1. Nymphenburg Palace

Nymphenburg Palace

The Palace of Nymphenburg, built in the Baroque style, stands on the outskirts of Munich, to the northwest. It was built in the 17th century as the Summer residence for the Wittelsbach Electors and extends, wing to wing, over 600 meters. It is surrounded by the Nymphenburg Canal, which parts way as it goes around the main building and joins in a fountained pool at the front of the main part of the Palace. The Central Pavilion is a palace in the grounds of the Nymphenburg. Shaped like a cube, the palace looks like an Italian villa and was built in 1674; inside it, you will find the Stone Hall, a three storey hall with lavish decorations and rooms dedicated to the storage of fine arts and furnishings.


Inside the Palace Chapel, you can see impressive artwork on the ceiling, showing the life of Mary Magdalene. Housed in the former stables is the Marstallmuseum, with a display of state coaches while, in the gardens of the Nymphenburg Pak, you can see the hunting lodge with its Hall of Mirrors, a maze, plenty of Greek god statues, fountains, and hothouses, including Palm House which houses the fist ever hot water heating system in Germany.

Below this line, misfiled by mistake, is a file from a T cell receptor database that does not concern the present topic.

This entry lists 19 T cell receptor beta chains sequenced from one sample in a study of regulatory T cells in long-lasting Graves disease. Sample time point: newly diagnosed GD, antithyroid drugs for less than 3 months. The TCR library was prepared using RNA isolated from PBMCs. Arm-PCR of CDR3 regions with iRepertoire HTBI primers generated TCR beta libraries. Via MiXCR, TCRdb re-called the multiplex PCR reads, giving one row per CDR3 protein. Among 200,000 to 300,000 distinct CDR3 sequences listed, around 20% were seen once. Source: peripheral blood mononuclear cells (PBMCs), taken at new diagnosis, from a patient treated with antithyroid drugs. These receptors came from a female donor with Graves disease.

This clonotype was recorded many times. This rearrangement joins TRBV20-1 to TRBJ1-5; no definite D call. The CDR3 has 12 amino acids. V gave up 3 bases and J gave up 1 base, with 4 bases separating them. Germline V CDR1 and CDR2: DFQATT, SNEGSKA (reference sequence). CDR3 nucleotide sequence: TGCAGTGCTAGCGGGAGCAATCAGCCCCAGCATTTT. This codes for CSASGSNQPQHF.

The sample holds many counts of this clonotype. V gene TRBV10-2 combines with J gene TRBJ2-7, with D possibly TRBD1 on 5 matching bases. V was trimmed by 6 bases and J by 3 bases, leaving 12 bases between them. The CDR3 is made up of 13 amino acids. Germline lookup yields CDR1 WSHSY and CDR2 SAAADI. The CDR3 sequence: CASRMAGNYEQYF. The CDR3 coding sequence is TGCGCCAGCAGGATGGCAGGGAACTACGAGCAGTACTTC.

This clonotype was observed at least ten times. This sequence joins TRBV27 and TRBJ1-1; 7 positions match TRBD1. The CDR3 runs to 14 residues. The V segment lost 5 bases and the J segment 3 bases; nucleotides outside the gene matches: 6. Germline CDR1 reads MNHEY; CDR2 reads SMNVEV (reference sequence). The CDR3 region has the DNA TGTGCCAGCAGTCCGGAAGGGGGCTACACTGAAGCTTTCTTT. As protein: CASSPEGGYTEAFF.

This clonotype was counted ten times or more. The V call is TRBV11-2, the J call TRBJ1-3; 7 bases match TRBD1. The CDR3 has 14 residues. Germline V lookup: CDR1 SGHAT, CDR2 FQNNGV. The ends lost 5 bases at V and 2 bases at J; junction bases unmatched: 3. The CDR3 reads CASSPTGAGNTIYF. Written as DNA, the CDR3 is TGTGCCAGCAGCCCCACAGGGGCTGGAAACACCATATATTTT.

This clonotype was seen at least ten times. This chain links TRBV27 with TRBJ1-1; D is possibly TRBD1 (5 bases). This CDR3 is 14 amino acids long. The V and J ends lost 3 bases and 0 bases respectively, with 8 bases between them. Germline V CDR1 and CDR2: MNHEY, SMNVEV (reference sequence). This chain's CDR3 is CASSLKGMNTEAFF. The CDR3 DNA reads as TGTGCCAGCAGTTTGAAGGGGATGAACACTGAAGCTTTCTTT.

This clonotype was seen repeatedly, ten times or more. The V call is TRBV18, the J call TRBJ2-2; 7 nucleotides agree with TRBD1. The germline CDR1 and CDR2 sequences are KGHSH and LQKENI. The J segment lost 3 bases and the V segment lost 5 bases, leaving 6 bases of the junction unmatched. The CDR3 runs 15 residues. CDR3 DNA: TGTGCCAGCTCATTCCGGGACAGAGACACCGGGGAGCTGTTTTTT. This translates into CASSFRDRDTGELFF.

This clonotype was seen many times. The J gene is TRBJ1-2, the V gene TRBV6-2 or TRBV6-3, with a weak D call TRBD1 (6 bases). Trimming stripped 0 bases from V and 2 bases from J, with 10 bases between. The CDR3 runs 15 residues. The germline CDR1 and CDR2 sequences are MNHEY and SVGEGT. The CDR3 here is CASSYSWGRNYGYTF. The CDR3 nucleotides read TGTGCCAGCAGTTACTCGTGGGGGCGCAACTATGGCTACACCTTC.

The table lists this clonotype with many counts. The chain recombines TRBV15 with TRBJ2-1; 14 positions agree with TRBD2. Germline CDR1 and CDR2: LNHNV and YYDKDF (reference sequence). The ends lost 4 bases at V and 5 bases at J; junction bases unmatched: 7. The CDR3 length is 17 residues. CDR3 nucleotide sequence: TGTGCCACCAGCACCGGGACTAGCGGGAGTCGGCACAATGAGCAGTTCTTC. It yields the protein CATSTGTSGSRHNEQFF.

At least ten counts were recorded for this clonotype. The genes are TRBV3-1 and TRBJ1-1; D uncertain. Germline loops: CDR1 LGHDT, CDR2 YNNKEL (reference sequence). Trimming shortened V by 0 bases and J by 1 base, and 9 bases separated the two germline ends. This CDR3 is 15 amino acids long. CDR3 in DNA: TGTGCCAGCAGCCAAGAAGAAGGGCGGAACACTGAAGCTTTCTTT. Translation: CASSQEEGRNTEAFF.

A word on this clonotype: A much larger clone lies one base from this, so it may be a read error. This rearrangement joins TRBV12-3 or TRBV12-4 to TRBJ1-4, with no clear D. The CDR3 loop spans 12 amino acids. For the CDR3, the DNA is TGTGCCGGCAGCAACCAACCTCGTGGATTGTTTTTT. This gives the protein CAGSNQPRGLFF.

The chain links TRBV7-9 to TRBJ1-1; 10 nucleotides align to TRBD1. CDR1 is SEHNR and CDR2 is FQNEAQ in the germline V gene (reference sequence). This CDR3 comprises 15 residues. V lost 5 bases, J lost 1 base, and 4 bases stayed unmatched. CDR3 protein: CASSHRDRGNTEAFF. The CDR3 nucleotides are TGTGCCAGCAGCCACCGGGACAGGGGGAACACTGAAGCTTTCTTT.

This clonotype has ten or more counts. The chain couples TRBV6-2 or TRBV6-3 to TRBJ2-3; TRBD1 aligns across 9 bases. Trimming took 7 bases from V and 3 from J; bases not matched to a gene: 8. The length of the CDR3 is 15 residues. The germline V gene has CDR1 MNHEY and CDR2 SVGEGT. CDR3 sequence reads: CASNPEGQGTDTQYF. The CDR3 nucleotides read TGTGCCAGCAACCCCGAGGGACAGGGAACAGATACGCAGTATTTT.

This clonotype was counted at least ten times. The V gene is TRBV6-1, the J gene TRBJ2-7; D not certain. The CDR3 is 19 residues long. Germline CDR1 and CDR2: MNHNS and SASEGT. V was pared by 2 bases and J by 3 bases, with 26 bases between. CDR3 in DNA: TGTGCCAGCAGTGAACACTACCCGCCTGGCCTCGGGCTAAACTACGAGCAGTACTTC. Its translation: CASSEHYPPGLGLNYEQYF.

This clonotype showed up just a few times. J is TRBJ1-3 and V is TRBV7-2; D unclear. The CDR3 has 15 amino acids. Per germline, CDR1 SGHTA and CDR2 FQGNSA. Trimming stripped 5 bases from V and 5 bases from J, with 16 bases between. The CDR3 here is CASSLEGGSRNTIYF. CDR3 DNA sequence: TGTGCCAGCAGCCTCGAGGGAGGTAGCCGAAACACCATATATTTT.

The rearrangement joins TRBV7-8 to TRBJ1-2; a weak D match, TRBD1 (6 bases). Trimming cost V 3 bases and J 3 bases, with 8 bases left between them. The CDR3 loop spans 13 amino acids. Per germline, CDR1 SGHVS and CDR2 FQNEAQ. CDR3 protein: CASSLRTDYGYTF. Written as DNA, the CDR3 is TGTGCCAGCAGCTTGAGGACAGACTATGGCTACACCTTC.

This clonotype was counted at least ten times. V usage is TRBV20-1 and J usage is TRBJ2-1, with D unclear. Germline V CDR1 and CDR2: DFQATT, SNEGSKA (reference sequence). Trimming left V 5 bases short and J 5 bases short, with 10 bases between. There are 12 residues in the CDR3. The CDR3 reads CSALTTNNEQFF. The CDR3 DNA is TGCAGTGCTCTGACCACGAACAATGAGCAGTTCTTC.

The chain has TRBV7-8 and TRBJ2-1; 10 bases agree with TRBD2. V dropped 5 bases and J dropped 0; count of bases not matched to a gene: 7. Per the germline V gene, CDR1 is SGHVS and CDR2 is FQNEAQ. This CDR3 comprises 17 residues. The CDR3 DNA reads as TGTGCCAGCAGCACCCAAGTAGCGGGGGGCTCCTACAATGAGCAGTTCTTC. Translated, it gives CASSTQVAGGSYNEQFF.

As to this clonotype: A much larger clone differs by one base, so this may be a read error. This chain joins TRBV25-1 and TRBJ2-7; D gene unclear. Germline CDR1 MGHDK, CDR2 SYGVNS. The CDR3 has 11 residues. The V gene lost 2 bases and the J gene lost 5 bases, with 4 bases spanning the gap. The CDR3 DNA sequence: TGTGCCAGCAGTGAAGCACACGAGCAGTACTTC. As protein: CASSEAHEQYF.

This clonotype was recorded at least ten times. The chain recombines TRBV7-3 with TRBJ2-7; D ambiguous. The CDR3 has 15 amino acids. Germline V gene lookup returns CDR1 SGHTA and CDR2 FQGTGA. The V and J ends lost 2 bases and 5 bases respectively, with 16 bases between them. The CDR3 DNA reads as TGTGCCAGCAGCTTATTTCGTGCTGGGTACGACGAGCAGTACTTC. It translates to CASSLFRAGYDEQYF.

1. BMW Museum

bmw museum


At Olympic Park in Munich, you will find the huge headquarters of BMW, alongside their manufacturing factories. Beside this is a round building, shelled in metal, and here you will find the BMW museum. Fans of BMW’s can see examples of pretty much every model of BMW ever made by the company, including the racing cars, sports cars, and their motorbikes.


Alongside modern vehicles and displays that teach you about the construction of modern-day vehicles, you can get a look into the future, at propulsion technology and some of the designs that BMW is considering, as well as a look back into the past and see how their cars have evolved over the years. This is a must-see for any car fan, especially those of BMW.